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EU chems aim to engage on recycling, but true circular economy still far

January 17, 2018
Energy & Chemical Value Chain

EU petrochemical sources have embraced the drive for more recycling but figureheads like the European chemical regulator’s executive director conceded a true circular economy is still a distant thought.

The European Commission published on 16 January its very first Europe-wide strategy for plastics, which called for all plastic packaging to be recyclable by 2030, while also expressing aims to reduce the use of single-use plastics and restrict use of microplastics.

An EU source told ICIS that the aim of the programme is to “improve the economics and the quality of plastics recycling” so that by 2030 there will be a target for all plastic packaging on the market to be either reused or recycled “in a cost-effective” manner.

The source added that the EU is willing to “try and help the industry” make the transition, although trade group PlasticsEurope said on 16 January, following the Commission’s announcement, that it only expects 60% of plastic packaging to be reused or recycled by 2030.

“We will have new harmonised rules for the placing on the market of packaging [and] to encourage higher recycling rates, we will improve the traceability of chemicals in the product itself so that they give more confidence in the producers to use recyclable material,” said the EU source.

“There will be new eco-design measures so on the way you design the product to tackle the issue of recyclability. With the new package, we will develop quality standards for sorted plastics waste. We will launch an EU-wide voluntary campaign for enterprises where they can pledge how much they will increase their uptake of recycled plastics by 2030.”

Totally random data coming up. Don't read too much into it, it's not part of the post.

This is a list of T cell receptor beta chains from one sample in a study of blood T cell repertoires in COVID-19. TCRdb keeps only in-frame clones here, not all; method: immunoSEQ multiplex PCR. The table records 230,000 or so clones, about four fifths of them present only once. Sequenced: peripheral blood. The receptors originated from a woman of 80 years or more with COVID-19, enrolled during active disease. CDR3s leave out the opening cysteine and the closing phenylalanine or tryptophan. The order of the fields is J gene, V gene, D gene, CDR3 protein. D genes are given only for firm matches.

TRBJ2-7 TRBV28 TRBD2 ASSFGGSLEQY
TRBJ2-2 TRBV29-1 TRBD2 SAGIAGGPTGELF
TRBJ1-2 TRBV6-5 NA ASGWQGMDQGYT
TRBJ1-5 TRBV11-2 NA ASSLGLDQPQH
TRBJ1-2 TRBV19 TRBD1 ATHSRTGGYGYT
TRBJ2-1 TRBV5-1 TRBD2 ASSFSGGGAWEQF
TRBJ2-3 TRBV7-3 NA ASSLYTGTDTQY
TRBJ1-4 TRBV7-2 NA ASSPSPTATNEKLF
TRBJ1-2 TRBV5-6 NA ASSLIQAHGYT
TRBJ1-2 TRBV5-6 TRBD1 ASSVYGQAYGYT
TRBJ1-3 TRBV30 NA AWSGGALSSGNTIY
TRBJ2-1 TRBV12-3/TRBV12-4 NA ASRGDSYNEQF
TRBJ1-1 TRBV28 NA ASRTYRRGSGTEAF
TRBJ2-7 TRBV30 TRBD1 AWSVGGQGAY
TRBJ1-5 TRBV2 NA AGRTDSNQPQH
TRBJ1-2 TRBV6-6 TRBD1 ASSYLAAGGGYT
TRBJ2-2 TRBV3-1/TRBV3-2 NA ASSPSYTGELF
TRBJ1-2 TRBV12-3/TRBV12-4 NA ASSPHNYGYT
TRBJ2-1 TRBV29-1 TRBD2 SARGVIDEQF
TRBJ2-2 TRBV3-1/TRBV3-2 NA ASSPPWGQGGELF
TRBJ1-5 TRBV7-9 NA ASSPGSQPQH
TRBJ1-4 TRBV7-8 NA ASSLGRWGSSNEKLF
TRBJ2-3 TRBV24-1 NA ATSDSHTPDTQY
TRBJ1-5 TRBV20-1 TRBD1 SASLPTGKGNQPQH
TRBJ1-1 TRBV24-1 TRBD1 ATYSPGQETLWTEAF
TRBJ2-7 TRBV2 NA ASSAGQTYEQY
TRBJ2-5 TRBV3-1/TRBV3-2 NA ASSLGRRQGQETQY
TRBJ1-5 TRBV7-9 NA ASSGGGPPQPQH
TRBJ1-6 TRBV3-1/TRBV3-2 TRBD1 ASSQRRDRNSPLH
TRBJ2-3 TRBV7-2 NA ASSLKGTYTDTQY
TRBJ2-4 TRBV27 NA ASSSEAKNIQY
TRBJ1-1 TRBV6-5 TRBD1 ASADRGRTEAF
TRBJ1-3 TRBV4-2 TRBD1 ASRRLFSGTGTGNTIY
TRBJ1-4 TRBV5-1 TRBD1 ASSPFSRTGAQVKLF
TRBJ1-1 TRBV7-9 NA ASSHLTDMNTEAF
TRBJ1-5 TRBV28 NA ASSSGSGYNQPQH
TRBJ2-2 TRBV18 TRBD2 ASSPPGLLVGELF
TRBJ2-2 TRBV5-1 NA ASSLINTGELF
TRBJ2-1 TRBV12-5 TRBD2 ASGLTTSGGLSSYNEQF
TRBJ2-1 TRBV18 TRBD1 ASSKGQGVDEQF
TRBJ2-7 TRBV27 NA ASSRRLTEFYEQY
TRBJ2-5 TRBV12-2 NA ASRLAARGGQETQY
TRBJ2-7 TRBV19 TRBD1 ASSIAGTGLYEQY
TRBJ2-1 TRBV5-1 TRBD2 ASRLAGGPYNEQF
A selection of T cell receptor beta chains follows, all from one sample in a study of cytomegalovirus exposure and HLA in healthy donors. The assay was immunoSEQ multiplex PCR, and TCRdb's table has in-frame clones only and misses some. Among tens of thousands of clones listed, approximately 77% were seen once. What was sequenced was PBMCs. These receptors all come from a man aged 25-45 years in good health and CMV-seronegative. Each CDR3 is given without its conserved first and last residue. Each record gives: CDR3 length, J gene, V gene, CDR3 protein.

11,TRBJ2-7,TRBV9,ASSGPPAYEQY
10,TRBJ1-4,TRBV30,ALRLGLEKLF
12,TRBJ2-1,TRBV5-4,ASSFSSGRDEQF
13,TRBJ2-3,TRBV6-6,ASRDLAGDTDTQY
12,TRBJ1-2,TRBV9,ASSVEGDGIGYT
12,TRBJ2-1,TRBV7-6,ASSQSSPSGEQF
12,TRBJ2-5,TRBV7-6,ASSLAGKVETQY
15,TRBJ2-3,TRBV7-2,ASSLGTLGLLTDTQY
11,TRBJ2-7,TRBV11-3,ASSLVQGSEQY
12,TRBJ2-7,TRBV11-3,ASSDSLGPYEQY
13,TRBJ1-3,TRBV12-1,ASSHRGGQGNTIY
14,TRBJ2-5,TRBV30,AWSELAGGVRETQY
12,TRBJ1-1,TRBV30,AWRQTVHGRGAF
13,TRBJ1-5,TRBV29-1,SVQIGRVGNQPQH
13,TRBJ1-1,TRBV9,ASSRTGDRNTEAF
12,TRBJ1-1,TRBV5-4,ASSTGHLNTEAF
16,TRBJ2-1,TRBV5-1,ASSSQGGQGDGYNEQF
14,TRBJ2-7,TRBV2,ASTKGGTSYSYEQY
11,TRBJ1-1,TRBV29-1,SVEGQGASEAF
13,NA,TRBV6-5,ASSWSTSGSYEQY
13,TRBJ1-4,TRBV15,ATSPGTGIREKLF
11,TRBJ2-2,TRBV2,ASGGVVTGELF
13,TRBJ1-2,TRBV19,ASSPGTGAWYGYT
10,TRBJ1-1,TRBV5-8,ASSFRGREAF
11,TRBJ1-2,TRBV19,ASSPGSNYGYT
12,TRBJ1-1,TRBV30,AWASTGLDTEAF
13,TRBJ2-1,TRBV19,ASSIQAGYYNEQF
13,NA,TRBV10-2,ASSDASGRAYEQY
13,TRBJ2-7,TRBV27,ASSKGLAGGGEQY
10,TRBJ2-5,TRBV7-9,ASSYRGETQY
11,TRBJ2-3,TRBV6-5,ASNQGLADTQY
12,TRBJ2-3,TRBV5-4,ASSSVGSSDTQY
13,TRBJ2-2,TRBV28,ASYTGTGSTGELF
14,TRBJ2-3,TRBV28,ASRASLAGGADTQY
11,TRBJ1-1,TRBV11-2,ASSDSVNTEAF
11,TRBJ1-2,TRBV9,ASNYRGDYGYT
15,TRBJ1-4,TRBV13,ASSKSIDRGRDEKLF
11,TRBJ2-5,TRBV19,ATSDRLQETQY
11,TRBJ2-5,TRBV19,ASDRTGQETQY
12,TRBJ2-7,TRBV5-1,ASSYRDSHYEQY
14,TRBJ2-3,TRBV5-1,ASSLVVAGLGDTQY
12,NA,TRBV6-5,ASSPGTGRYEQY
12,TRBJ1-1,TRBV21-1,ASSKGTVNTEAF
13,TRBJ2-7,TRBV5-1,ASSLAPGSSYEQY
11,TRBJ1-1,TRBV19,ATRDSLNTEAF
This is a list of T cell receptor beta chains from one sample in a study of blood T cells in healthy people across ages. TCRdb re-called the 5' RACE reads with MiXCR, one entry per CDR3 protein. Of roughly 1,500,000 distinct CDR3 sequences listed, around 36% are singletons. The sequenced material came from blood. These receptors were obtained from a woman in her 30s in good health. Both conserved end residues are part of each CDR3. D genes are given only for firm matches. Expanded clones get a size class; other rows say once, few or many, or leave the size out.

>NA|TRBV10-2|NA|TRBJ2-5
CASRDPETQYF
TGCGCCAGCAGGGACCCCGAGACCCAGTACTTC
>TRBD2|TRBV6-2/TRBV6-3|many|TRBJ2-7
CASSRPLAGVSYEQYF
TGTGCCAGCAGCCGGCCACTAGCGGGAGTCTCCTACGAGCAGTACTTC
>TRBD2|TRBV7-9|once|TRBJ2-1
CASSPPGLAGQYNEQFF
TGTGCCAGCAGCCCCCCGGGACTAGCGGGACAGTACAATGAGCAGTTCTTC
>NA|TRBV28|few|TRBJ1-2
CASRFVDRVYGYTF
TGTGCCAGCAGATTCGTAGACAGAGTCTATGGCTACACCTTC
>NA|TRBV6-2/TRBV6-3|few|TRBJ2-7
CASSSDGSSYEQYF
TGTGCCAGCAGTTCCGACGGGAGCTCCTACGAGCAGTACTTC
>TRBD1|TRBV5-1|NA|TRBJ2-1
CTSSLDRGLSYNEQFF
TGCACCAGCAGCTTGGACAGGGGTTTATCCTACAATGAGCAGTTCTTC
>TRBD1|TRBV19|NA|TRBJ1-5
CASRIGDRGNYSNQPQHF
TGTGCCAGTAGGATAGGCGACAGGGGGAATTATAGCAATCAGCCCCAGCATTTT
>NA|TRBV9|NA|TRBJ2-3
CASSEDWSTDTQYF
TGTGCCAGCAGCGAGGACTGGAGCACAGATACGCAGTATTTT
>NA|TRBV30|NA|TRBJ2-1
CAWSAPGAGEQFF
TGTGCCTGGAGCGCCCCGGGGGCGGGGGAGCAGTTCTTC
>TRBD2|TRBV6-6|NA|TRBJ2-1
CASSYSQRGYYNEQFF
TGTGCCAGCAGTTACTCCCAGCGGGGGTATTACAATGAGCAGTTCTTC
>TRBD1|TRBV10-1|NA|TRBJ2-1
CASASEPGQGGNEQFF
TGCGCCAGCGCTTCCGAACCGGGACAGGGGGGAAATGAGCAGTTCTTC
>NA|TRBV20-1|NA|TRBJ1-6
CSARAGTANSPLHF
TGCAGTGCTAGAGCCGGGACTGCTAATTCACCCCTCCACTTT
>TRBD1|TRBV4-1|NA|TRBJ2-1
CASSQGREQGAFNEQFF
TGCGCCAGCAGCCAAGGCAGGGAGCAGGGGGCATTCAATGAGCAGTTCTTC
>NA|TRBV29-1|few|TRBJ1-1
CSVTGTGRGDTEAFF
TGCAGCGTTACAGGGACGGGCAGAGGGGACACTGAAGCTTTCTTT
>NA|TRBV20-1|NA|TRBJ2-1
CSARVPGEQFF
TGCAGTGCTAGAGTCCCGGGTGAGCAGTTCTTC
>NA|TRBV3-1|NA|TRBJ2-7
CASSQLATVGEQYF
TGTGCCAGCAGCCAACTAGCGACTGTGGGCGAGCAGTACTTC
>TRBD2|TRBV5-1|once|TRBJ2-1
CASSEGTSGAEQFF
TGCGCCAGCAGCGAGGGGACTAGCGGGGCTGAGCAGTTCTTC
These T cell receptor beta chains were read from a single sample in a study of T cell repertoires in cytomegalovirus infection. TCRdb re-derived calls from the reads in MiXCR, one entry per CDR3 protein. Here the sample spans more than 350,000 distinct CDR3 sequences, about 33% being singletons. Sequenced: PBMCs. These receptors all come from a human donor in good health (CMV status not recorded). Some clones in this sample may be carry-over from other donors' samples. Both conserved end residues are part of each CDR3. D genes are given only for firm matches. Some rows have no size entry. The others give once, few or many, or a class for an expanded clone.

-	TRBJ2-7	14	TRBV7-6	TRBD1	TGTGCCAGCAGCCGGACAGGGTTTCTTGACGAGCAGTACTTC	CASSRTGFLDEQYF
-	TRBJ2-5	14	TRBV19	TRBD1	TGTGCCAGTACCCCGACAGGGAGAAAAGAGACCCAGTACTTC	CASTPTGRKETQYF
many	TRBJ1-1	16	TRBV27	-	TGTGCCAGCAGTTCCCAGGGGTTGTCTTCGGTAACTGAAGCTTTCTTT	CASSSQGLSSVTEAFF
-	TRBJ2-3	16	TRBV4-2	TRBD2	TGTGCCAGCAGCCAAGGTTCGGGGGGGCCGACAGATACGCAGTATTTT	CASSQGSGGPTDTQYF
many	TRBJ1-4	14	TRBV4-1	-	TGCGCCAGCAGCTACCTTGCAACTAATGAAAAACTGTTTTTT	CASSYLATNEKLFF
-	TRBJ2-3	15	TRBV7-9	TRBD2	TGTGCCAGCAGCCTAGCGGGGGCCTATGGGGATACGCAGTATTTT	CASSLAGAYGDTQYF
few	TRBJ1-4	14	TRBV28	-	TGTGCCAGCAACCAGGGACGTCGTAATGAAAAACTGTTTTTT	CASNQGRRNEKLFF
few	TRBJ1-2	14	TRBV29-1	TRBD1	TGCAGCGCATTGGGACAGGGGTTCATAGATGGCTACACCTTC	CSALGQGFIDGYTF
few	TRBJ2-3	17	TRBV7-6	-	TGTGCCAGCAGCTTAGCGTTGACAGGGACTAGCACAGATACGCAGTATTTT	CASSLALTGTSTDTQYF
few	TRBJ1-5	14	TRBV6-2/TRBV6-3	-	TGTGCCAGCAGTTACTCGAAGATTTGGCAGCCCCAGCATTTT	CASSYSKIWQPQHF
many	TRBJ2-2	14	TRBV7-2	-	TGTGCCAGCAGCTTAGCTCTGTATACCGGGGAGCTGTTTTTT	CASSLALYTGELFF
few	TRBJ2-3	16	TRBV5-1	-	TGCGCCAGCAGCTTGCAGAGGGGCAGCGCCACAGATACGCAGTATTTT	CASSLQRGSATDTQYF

The newly elected executive director at the EU’s chemical regulator, the European Chemicals Agency (ECHA), Bjorn Hansen, said in a recent interview with ICIS that the thought of a true circular economy is still distant, given how the currently produced materials are not fully reusable.

“We are definitely not ready today for a circular economy. I can’t give you a numeric value [of when we’d be ready] but I can say it will take decades to get a full circular economy, the reason being that we need to have innovative chemicals enabling the materials that are made from those chemicals to be truly circular,” he said.

Some chemical majors have said they will join forces to create a true circular economic model. On Wednesday, Belgium-headquartered Solvay announced a three-year partnership with the Ellen MacArthur Foundation to “explore solutions aligned with the principles of a circular economy, in contrast to today’s linear take-make-dispose” economic model.

Plastics recycling could present producers with the challenge to create new materials which are reusable. Largely used materials in the current packaging industry, like polystyrene, have little prospects to be recyclable.

A major producer within that filed, Germany’s chemical major BASF, said to ICIS this week that the global competitiveness of the European plastics industry must go hand in hand with an enhanced resource efficiency and a strengthened economic philosophy.